Time for an overview of the material we have collated for our Encyclopedia.
As a reminder, we have a special section for business-oriented material where we focus on the manyfold implications of the emergence of peer production.
Our first argument is that there are in fact two economic realms, a sphere for the direct production of social value, co-existing with our normal â€˜monetaryâ€™ economy.
As quoted by Erik Kluitenberg:
“… the quest for self-determination and meaningful and memorable experiences ultimately will hinge on people’s understanding that they are not merely consuming a product, but that they are actually participating in a meaningful social process not guided by an extrinsic logic (profit), something that rather has intrinsic, or ‘sovereign’ value. I don’t believe that these two can be fused into one.”
This first economy is getting different names.
1. The point of view of the ethical economy
Adam Arvidsson calls it an Ethical Economy
However, it would seem that Adam stresses how both are intertwined, yet at the same time he writes that social cooperation is now the most important productive factor:
“That a generalized, technology-enhanced capacity for manifold cooperation has become the main productive force means that there is no longer any contradiction between ethics and economics. On the contrary, the ethical ability to open up to and share with others has become the most fundamental quality of a successful economic agent.”
At the same time, he also stresses that there is a crisis of value between both the ethical economy and the monetary economy.
So recapitulating Adamâ€™s points and adding them to the original two economies points of view gives this:
1) There are two economies and ethical and a monetary one
2) The ethical economy is already overshadowing the monetary economy, which in turn has to become ethical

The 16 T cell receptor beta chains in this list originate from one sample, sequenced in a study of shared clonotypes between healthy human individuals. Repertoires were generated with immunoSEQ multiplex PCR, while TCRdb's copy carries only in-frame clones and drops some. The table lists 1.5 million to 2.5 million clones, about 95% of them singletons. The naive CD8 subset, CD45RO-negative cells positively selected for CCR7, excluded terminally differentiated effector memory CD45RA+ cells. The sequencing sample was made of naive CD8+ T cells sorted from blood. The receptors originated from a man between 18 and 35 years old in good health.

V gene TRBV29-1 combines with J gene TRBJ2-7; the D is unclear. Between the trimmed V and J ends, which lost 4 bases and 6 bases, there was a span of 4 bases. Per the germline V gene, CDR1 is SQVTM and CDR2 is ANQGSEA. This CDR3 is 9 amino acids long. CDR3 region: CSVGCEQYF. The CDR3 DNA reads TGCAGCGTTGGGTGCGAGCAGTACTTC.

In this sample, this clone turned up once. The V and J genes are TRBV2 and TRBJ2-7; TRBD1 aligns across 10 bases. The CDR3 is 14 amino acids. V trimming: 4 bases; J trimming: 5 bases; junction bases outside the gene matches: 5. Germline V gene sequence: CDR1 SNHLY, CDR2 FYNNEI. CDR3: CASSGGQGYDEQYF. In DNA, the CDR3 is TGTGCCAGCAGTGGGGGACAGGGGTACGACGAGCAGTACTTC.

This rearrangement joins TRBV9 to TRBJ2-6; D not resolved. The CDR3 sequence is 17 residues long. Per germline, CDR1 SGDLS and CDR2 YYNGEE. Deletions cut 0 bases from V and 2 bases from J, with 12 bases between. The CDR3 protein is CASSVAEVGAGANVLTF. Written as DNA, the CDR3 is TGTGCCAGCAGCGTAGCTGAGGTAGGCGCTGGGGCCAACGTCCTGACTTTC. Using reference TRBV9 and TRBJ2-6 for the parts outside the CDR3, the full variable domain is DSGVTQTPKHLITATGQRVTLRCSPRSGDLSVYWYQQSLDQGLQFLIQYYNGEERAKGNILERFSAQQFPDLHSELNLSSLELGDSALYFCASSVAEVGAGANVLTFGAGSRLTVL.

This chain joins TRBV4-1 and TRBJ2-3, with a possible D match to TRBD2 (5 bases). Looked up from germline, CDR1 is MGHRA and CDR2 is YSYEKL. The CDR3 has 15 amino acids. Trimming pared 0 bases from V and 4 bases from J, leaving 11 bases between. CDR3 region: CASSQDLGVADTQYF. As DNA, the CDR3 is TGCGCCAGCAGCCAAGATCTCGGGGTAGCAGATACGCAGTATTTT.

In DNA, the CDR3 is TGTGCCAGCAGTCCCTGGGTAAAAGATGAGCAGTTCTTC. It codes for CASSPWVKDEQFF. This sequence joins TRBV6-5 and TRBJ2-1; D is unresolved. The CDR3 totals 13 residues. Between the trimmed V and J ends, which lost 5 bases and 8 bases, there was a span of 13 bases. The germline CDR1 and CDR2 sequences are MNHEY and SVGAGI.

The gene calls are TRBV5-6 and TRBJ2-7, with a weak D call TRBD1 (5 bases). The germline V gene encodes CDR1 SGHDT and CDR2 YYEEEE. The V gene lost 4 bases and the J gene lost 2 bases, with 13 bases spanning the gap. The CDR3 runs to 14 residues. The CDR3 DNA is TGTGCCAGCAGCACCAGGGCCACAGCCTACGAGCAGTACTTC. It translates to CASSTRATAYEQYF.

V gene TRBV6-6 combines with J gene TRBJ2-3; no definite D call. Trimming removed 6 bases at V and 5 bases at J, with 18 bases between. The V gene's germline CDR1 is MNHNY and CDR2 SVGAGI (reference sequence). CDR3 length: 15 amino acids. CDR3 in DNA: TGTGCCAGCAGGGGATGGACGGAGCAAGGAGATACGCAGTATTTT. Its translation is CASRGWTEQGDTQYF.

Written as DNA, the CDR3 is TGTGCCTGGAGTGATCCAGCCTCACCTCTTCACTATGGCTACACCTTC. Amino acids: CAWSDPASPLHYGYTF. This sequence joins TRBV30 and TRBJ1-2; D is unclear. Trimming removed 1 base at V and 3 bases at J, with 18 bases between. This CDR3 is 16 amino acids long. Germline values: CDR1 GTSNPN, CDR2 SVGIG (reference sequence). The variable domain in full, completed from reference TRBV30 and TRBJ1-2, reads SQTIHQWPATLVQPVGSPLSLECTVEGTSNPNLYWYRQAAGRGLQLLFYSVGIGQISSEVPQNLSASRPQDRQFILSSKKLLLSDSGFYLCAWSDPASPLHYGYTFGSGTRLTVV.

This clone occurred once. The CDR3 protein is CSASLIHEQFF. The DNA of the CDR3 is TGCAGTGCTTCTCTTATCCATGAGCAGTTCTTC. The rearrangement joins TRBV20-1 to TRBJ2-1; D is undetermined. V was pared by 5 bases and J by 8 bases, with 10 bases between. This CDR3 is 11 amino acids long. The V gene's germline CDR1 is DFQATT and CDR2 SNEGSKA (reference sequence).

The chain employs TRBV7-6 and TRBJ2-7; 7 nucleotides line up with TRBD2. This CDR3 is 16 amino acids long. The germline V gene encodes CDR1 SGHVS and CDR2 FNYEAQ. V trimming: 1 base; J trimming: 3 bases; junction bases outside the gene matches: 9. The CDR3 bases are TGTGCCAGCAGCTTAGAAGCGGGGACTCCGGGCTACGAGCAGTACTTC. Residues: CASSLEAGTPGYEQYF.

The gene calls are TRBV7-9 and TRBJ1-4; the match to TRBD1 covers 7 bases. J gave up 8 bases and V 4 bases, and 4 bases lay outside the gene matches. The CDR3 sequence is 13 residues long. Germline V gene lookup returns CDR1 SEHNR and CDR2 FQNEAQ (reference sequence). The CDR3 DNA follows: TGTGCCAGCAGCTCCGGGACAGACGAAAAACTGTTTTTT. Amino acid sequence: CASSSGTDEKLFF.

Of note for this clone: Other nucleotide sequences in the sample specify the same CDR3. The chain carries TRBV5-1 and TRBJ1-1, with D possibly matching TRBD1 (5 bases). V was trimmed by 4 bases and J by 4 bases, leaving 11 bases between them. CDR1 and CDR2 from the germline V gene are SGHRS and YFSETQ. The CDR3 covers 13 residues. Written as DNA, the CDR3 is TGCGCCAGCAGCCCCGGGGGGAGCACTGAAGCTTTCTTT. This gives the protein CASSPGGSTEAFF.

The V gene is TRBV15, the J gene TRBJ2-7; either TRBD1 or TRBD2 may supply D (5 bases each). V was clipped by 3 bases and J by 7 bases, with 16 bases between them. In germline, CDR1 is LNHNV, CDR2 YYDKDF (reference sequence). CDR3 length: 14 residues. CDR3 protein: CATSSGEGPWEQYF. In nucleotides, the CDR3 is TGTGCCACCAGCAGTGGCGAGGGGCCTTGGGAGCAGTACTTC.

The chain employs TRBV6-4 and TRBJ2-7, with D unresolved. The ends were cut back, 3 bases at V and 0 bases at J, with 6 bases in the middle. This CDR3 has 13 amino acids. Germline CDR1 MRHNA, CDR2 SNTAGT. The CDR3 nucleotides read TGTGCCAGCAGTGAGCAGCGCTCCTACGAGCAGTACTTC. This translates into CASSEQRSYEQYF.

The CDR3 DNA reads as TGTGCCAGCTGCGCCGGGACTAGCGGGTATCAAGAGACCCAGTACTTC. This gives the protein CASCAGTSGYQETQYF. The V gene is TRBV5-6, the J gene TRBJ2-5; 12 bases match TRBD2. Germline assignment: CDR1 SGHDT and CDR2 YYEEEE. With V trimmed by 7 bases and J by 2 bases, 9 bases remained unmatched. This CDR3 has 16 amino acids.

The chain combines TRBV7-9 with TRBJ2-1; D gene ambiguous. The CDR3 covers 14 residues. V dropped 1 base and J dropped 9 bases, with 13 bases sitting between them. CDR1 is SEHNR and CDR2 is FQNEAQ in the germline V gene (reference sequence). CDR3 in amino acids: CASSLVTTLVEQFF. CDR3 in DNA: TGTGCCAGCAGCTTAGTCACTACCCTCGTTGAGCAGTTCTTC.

3) Nevertheless, the interface between both is problematic
The political implications are that as people are producing an ethical surplus, they have an interest in not being expropriated from it. In other words, if it is the interconnected community that produces an ethical surplus, and it is only partially monetized by corporations who do not return any of it to the producers, then we have an ethical exploitation.
2. The point of view of the attention economy
Another approach is that of Michael Goldhaber, who uses the concept of the Attention Economy , which he says is an economy driven by the exchange of attention . The Implicit Goal of Attention Economy is: to tightly intertwine everyone at the level of mind
He even proposes a metric, the TPI coefficient, to calculate how much value is created in the attention economy.
Now here is where it gets confusing. The concept of an attention economy is also used in another sense, nl. that the attention itself becomes a scarce good that can be monetized in a market for attention. This is not what Goldhaber has in mind as his own priority, but is nevertheless also true.
So again we are recapitulating Michael Goldhaberâ€™s conclusion, fusing them with the more narrower interpretation of the monetary attention economy:
1) We are moving to a economy where attention which is dominant
2) However, that new economy cannot be reduced to the monetary economy
3) Nevertheless, there is an interface between both, which means that attention can also be partially, but not totally, monetized
4) The part that operates outside of the monetary economy is of a dramatically higher level. Ultimately attention cannot be reduced to money and therefore the attention economy is different from the capitalist economy.
As we can see there is a substantial agreement on the key problematic.
3. The attention economy as a field of action
Examples are the Attention Trust, and they are developing technical means such as the Attention Recorder and the Attention Profiling Mark-up Language. Their aim is that every user of digital media would be the owner and controller of his own Attention and Attention Data. The community of users would then not be expropriated of its own Attention Curve.
4. Some further approaches
Most of the conversation around this theme is much more narrow and stresses the changes in behaviour for businesses engaging in such conversation. It is a field most open to manipulative abuse.
For more information, listen or watch the following podcasts and webcasts:
And read this print interview with Michael Goldhaber.